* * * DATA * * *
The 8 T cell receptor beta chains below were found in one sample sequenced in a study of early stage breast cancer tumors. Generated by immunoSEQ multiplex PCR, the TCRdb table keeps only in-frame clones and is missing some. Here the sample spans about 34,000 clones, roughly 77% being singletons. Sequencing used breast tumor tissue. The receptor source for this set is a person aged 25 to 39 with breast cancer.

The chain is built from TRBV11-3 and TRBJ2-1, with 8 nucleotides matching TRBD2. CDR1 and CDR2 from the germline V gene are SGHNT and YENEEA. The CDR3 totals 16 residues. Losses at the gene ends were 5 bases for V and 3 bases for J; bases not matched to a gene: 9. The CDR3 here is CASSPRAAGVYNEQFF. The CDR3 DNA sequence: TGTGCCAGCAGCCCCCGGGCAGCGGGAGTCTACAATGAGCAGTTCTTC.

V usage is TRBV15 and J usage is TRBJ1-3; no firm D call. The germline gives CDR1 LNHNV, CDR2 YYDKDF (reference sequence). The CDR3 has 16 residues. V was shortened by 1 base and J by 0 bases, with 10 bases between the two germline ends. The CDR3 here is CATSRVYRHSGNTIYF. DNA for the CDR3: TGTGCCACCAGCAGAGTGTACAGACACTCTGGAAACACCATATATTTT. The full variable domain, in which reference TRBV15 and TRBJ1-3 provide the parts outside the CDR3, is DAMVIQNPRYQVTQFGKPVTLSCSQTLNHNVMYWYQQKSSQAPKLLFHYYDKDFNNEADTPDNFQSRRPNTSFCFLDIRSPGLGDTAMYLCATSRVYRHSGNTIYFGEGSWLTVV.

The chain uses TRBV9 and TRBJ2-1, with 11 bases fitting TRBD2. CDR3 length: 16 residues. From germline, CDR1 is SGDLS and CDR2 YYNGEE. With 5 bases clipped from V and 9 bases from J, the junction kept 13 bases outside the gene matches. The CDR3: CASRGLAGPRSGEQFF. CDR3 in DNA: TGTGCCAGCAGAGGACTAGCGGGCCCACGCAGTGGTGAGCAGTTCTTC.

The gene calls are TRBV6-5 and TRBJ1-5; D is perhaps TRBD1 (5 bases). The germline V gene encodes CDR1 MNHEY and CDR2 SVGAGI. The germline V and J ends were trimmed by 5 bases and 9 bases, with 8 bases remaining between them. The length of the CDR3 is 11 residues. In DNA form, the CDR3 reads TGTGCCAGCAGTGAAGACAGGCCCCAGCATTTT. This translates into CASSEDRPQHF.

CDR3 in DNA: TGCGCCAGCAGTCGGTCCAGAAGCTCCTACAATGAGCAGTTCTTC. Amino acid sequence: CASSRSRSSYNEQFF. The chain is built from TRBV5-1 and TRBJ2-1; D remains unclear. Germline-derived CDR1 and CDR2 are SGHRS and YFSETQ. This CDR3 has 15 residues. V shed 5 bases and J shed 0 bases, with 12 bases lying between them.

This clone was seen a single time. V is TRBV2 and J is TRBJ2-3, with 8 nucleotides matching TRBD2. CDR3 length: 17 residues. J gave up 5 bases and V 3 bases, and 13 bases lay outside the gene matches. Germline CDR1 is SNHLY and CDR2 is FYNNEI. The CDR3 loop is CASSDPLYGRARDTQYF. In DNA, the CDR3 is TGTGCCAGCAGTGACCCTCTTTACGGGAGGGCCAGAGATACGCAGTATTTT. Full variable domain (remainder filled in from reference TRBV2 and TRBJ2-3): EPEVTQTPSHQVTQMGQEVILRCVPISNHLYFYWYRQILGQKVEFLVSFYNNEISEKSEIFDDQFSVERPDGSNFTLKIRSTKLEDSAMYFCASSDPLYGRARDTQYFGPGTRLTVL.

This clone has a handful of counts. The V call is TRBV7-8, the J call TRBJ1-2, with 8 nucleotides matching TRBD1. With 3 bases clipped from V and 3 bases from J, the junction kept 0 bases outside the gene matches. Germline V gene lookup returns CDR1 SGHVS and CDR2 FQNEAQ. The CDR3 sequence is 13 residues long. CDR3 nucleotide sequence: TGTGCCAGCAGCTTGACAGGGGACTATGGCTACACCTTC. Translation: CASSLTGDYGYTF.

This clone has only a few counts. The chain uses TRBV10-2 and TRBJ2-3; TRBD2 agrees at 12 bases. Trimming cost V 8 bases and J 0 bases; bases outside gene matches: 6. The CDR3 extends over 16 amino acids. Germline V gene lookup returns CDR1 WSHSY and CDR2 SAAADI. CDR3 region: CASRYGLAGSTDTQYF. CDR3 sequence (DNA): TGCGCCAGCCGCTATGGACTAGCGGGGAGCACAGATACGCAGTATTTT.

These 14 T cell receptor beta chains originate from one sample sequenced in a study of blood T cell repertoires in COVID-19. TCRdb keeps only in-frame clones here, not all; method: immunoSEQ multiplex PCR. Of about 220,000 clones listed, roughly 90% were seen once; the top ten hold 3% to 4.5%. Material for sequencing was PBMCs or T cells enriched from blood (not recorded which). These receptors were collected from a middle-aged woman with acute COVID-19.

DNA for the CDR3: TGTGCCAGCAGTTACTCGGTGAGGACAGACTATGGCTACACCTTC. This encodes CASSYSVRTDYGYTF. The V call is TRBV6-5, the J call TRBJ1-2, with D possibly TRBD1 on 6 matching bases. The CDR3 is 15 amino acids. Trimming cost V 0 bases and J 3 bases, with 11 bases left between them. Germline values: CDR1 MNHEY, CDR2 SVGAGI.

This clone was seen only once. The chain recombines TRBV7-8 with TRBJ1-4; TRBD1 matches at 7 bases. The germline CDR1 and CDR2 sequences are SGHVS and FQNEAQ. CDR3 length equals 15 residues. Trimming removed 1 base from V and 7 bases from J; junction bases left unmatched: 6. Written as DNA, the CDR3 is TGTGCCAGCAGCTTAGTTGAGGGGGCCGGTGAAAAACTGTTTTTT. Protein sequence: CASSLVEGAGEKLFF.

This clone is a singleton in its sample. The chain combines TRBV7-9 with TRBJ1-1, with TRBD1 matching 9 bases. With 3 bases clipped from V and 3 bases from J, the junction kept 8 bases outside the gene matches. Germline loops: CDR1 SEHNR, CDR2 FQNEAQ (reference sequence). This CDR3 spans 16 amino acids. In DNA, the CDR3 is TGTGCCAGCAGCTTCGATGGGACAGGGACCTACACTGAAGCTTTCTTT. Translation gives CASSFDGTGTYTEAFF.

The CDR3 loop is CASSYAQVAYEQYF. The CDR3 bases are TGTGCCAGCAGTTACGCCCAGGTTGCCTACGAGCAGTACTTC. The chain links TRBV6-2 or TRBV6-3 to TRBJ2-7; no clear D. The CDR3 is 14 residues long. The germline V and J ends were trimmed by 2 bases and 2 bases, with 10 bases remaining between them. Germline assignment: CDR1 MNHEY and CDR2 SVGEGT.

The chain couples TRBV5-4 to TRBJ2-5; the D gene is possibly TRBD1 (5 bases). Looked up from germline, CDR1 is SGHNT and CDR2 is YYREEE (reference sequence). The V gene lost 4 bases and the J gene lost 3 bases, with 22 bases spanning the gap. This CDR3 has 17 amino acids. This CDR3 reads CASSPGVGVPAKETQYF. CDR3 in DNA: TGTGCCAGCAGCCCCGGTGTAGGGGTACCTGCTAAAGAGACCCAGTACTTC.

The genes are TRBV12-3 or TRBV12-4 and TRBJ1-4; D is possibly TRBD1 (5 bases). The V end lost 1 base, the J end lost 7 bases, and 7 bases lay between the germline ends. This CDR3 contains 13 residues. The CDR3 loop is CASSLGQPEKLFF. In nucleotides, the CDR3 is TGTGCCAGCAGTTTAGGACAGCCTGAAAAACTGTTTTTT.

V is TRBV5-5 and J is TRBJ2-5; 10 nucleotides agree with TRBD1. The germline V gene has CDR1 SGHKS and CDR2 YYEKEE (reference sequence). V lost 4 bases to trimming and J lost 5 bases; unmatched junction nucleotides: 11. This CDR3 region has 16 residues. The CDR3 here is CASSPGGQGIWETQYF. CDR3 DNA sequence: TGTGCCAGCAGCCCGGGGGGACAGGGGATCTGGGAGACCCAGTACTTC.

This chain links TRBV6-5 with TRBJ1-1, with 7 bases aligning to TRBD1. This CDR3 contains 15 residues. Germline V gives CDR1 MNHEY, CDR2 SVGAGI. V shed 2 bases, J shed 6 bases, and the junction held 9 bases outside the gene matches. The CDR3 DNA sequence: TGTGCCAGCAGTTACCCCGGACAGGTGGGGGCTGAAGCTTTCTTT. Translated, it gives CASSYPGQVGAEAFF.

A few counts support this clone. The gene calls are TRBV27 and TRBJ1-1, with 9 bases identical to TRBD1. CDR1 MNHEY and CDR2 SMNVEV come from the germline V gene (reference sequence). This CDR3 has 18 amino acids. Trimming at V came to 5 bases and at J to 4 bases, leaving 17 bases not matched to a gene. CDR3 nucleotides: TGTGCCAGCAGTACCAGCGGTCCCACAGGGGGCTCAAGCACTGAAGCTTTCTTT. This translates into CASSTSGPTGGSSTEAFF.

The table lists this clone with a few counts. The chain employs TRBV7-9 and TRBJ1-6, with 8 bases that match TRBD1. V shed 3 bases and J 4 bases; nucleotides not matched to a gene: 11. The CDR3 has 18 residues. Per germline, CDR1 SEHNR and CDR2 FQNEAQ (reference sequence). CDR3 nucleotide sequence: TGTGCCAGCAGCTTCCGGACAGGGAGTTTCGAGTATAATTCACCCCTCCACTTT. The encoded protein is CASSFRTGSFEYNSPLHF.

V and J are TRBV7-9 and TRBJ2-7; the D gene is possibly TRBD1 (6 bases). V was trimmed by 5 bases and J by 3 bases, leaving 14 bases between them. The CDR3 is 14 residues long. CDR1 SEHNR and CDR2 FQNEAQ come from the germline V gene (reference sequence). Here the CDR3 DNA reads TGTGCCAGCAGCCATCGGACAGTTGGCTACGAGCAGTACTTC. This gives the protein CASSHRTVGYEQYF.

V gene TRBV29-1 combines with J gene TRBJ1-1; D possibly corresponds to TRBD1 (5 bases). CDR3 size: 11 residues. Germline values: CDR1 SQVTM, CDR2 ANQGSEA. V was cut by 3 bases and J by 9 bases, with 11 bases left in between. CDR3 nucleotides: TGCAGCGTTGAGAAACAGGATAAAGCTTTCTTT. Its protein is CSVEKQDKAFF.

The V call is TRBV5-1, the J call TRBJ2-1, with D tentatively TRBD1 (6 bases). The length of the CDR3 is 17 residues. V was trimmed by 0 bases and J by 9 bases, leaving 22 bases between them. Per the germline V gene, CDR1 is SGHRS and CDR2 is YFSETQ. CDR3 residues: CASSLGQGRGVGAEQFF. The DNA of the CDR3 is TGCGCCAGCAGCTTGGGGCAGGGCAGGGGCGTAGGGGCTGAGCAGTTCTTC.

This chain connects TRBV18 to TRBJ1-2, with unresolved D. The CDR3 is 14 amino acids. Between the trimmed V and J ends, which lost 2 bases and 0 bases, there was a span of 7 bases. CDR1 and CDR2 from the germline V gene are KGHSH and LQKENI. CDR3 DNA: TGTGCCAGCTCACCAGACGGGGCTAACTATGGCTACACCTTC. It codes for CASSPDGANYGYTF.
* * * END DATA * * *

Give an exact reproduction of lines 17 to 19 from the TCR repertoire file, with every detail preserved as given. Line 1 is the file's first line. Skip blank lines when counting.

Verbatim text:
V is TRBV5-5 and J is TRBJ2-5; 10 nucleotides agree with TRBD1. The germline V gene has CDR1 SGHKS and CDR2 YYEKEE (reference sequence). V lost 4 bases to trimming and J lost 5 bases; unmatched junction nucleotides: 11. This CDR3 region has 16 residues. The CDR3 here is CASSPGGQGIWETQYF. CDR3 DNA sequence: TGTGCCAGCAGCCCGGGGGGACAGGGGATCTGGGAGACCCAGTACTTC.

This chain links TRBV6-5 with TRBJ1-1, with 7 bases aligning to TRBD1. This CDR3 contains 15 residues. Germline V gives CDR1 MNHEY, CDR2 SVGAGI. V shed 2 bases, J shed 6 bases, and the junction held 9 bases outside the gene matches. The CDR3 DNA sequence: TGTGCCAGCAGTTACCCCGGACAGGTGGGGGCTGAAGCTTTCTTT. Translated, it gives CASSYPGQVGAEAFF.

A few counts support this clone. The gene calls are TRBV27 and TRBJ1-1, with 9 bases identical to TRBD1. CDR1 MNHEY and CDR2 SMNVEV come from the germline V gene (reference sequence). This CDR3 has 18 amino acids. Trimming at V came to 5 bases and at J to 4 bases, leaving 17 bases not matched to a gene. CDR3 nucleotides: TGTGCCAGCAGTACCAGCGGTCCCACAGGGGGCTCAAGCACTGAAGCTTTCTTT. This translates into CASSTSGPTGGSSTEAFF.